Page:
by Chris Walls

This content is part of a series.

The Work of the Cross (8 of 47)
Chris Walls
Romans 3:27-31


Selfishness is one of the most pervading philosophies of the 20th century. It is all about I and me. It is manifested in self-centeredness, selfishness, self-gratification, and self-fulfillment. People are absorbed with their own feelings, wants and desires. It is all about me and I.

The problem has come in that this attitude has pored over into the church in such an incredible way. People in churches so many times have exchanged the truth of God for a lie and that is what is sad. Christ has been portrayed as the answer to every problem that you have. If you have money troubles then come to Christ and he will give you the wealth that you desire. You want a successful career then come to Christ and he will make the Bank president. Christ is the source of peace, prosperity, happiness, joy, the one who makes life worth living and saves from hell.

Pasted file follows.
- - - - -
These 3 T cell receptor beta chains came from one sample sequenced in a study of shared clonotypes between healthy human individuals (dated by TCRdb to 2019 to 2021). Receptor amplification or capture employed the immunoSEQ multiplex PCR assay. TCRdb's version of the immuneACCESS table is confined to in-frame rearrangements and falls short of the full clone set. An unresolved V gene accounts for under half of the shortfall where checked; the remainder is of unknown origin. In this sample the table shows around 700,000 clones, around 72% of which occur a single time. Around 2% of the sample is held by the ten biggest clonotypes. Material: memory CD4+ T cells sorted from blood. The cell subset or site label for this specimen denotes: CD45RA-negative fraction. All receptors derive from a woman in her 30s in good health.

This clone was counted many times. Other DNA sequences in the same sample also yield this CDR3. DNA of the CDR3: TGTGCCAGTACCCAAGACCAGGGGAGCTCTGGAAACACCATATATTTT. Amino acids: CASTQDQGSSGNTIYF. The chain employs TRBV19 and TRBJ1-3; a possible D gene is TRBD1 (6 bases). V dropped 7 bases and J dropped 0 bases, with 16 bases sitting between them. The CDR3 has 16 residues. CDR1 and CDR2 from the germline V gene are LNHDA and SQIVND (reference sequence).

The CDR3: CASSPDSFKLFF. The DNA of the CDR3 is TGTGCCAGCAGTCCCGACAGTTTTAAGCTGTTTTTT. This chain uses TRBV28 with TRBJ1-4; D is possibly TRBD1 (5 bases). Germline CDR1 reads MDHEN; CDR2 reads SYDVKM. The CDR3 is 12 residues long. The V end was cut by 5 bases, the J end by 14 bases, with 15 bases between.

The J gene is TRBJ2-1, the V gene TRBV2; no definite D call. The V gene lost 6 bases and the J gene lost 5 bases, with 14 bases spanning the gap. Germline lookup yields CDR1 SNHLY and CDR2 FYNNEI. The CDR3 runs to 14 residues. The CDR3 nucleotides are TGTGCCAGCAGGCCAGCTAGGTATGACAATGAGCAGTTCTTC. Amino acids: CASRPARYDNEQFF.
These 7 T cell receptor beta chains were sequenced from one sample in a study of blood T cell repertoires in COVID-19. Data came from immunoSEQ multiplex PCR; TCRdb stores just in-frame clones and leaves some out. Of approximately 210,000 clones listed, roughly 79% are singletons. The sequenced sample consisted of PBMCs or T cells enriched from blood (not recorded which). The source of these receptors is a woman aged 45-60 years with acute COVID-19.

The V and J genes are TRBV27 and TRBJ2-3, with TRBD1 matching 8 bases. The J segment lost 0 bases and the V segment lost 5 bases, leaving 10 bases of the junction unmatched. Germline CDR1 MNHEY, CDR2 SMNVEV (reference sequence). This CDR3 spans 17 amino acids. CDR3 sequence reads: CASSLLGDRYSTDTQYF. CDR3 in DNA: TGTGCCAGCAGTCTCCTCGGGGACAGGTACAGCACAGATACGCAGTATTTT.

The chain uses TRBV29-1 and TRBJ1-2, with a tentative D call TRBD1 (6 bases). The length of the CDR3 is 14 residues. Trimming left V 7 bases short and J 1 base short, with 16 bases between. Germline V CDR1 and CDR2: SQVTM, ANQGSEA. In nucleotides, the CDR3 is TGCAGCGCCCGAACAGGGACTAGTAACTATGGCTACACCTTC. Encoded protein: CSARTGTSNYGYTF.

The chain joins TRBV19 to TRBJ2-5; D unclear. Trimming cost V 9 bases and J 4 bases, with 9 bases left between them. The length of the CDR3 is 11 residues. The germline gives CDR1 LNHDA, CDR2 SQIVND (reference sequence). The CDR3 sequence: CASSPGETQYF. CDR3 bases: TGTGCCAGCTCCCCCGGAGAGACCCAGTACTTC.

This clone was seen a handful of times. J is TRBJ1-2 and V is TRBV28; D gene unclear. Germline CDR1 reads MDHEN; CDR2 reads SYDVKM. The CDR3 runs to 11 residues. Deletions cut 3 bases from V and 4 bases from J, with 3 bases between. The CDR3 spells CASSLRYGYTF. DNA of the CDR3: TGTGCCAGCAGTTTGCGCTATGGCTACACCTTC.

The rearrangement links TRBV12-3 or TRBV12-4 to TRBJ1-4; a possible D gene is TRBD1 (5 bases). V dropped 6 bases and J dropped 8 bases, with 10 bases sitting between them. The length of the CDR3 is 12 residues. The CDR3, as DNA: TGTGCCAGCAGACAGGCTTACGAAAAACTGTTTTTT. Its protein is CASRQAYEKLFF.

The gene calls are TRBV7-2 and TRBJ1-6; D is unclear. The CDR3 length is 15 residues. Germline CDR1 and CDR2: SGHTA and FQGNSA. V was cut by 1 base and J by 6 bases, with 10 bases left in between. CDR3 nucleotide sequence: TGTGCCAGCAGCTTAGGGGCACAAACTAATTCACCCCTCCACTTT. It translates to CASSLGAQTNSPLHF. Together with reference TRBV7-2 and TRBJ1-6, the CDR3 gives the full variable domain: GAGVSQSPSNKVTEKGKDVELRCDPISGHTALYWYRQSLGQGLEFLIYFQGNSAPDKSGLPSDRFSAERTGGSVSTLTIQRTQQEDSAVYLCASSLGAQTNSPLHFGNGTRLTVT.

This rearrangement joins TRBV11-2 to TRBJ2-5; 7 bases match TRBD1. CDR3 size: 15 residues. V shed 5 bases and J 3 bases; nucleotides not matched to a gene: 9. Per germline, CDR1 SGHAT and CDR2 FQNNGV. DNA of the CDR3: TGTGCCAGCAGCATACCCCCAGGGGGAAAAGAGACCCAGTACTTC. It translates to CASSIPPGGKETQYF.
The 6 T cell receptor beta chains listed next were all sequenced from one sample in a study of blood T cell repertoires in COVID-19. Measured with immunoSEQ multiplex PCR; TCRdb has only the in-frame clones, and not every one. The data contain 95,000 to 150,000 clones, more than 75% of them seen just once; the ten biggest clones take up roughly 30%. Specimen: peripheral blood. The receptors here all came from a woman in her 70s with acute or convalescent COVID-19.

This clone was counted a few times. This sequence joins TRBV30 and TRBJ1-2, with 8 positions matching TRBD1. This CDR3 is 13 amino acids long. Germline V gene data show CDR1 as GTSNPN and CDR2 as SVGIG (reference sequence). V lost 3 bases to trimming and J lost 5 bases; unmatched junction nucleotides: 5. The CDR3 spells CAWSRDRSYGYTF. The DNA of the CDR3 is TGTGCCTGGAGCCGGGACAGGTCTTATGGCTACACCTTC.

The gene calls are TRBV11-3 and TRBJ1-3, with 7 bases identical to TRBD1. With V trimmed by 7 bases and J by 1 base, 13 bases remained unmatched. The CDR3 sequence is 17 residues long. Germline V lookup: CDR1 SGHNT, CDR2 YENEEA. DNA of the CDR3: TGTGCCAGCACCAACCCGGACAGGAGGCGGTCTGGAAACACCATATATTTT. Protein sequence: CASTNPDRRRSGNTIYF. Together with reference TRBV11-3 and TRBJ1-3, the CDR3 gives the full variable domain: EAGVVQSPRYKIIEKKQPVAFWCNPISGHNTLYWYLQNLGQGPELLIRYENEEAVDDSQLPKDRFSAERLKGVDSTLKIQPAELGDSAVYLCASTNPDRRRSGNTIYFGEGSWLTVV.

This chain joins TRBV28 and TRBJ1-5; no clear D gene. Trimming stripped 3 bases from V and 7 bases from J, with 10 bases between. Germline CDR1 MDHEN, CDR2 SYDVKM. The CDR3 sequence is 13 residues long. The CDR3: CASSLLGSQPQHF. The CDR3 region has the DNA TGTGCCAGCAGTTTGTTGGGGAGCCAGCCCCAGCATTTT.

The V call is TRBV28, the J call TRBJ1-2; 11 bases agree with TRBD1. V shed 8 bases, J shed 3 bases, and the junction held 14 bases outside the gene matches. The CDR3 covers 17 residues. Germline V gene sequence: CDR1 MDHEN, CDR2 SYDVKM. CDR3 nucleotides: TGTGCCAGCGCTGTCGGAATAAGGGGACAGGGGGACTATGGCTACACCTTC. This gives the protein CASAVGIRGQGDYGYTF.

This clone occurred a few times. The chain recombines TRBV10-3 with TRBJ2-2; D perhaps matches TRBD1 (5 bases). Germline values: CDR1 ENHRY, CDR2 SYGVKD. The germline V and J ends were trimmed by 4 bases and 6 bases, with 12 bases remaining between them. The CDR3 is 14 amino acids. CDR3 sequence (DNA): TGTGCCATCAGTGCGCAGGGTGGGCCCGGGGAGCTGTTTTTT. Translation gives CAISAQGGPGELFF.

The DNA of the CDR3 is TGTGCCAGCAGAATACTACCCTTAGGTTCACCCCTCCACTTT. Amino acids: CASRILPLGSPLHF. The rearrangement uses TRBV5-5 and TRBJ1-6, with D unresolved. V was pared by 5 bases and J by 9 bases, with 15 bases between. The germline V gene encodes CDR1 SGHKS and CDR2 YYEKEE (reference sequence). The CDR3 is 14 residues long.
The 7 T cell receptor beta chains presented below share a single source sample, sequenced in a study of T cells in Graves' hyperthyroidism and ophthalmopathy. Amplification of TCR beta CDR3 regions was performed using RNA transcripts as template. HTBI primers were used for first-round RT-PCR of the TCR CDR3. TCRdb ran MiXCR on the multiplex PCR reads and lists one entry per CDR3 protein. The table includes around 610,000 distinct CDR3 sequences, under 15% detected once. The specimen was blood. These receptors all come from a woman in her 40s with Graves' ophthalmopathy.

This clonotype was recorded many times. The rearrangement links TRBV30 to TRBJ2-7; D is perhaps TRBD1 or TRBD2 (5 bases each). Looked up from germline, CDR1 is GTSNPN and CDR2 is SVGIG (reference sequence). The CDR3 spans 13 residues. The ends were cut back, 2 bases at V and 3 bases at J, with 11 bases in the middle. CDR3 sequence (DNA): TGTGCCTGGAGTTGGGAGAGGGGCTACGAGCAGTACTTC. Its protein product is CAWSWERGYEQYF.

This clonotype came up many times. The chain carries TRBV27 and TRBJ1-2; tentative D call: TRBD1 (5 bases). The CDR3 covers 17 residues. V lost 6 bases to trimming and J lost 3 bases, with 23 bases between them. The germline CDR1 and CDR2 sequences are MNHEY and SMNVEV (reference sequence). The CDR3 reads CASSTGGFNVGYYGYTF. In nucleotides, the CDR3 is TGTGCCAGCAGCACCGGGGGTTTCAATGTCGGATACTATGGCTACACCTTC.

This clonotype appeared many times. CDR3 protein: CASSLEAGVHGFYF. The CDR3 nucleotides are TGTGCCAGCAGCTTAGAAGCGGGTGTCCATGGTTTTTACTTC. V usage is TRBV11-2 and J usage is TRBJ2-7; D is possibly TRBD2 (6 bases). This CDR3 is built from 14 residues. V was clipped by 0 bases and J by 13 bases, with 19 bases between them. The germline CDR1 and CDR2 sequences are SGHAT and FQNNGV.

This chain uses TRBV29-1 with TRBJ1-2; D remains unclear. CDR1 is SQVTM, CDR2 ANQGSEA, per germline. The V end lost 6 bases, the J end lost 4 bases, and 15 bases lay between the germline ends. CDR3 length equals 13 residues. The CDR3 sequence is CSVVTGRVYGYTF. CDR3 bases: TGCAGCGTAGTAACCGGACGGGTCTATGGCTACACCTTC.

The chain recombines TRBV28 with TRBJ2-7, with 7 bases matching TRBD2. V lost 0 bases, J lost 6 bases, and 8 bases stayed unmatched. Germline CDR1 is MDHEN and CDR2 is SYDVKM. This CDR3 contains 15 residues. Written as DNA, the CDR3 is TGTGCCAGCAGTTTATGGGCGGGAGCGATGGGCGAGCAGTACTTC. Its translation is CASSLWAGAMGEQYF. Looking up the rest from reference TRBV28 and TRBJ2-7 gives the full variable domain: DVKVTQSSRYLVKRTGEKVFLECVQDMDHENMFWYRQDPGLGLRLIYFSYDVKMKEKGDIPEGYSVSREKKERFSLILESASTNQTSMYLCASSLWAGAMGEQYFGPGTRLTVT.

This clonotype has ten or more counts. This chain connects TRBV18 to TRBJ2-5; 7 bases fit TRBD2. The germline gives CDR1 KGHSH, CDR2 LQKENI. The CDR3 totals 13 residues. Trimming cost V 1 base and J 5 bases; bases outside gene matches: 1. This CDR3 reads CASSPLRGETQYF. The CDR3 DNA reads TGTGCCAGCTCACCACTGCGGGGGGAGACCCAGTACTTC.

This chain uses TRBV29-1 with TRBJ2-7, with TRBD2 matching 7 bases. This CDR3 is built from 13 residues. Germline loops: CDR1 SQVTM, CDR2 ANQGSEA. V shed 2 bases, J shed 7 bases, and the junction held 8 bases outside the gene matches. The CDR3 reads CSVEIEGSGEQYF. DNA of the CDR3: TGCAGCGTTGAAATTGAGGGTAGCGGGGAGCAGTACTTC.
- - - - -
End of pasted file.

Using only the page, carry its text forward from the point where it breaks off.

Christ is the answer to man's needs. The problem is that the selfish attitude of many Christians and for that matter churches have forgotten the basic need that Christ came to meet, the need to save man from sin.

The problem comes when we allow the salvation of our souls to focus on us. Man from the beginning was never meant to glorify self, man was created to bring glory and honor to God. That is the whole purpose of salvation.

Col. 1:16 "All things have been created by Him and for Him."

The psalmist in Ps. 115:1 says, "Not to us, O Lord, not to us, but to Thy name give glory because of Thy lovingkindness, because of Thy truth,"

C.H. Spurgeon in his Puritan Catechism asks the question "What is the chief end of man." He answers it, "Man's chief end is to glorify God, (1 Corinthians 10:31) and to enjoy him forever (Psalms 73:25, 26).

God is the source of all life, the creator, and sustainer, and He is the only one that is to be given praise and honor. When we take Christianity and turn it into some kind of self-se ...

There are 12956 characters in the full content. This excerpt only shows a 2000 character sample of the full content.

Price:  $4.99 or 1 credit